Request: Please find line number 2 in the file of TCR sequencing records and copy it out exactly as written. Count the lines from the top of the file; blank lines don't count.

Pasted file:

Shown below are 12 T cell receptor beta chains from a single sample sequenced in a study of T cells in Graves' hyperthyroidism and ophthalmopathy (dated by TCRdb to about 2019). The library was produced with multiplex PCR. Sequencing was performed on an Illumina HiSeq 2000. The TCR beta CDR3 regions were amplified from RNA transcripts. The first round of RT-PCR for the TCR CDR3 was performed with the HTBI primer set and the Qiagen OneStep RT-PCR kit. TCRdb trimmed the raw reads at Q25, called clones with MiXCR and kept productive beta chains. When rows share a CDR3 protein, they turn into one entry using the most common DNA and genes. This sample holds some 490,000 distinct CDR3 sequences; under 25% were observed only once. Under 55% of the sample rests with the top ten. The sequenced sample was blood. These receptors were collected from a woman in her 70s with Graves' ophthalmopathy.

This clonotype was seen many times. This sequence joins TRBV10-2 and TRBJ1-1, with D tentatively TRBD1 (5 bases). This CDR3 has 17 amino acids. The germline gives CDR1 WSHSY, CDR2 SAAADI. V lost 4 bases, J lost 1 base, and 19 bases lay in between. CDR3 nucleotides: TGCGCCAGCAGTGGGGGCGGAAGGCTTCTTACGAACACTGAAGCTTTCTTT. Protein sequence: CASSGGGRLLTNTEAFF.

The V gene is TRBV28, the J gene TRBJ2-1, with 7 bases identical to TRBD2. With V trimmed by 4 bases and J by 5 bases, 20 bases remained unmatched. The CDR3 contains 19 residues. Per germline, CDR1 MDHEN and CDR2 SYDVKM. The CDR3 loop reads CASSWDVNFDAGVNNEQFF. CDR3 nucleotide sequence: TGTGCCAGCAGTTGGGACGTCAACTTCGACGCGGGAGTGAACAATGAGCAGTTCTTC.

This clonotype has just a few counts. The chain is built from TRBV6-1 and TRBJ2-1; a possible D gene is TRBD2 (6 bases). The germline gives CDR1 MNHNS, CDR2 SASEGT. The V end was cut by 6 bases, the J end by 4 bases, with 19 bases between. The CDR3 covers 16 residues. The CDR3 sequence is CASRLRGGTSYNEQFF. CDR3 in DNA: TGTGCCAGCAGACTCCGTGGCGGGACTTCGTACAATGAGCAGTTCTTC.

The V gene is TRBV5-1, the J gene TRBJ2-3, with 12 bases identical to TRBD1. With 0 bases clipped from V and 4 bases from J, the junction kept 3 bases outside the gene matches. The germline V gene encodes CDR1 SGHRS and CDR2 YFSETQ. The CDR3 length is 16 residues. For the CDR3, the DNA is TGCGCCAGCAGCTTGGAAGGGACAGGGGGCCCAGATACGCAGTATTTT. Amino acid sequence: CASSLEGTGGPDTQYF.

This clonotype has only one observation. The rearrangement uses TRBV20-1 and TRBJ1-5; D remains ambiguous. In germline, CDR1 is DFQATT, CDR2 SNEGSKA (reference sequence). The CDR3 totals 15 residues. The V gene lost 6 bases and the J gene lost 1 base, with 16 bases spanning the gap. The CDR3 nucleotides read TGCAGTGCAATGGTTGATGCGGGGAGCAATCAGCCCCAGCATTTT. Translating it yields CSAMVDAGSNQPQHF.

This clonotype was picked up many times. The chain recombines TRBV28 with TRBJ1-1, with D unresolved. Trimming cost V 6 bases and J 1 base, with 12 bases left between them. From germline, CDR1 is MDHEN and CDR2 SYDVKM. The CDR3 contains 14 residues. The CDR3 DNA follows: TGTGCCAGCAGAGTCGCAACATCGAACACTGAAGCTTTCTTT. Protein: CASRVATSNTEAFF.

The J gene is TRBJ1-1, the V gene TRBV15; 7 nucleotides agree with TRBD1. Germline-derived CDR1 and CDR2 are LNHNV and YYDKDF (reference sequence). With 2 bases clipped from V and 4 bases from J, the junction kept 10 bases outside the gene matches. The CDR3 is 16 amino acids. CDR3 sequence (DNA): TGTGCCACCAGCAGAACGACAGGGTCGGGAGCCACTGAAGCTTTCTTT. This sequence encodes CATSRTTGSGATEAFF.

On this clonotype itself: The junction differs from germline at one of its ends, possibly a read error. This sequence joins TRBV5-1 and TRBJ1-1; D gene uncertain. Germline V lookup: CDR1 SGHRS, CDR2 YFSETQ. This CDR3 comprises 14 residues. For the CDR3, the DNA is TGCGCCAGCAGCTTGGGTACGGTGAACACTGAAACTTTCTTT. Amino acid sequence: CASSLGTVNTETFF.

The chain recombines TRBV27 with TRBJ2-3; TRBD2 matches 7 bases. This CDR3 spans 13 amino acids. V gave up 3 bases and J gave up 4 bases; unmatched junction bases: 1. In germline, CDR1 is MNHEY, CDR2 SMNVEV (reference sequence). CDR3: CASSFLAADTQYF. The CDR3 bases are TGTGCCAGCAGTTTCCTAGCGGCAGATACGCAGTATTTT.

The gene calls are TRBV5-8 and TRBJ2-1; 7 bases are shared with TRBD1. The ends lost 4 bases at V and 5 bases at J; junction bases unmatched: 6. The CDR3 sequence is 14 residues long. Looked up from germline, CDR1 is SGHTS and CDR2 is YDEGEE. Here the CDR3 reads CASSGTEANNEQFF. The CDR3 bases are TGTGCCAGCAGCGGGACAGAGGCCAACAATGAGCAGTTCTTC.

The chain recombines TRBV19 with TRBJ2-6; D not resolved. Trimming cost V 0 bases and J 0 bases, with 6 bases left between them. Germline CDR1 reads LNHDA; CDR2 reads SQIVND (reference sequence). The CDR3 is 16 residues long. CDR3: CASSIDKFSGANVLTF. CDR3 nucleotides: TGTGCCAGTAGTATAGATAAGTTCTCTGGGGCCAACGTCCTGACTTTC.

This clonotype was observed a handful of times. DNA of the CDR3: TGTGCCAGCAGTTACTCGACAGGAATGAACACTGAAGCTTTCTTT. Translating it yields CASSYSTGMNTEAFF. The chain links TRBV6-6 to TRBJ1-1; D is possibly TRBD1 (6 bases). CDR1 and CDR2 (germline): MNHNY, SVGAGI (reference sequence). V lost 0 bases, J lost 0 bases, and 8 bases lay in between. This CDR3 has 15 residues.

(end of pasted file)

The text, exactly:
This clonotype was seen many times. This sequence joins TRBV10-2 and TRBJ1-1, with D tentatively TRBD1 (5 bases). This CDR3 has 17 amino acids. The germline gives CDR1 WSHSY, CDR2 SAAADI. V lost 4 bases, J lost 1 base, and 19 bases lay in between. CDR3 nucleotides: TGCGCCAGCAGTGGGGGCGGAAGGCTTCTTACGAACACTGAAGCTTTCTTT. Protein sequence: CASSGGGRLLTNTEAFF.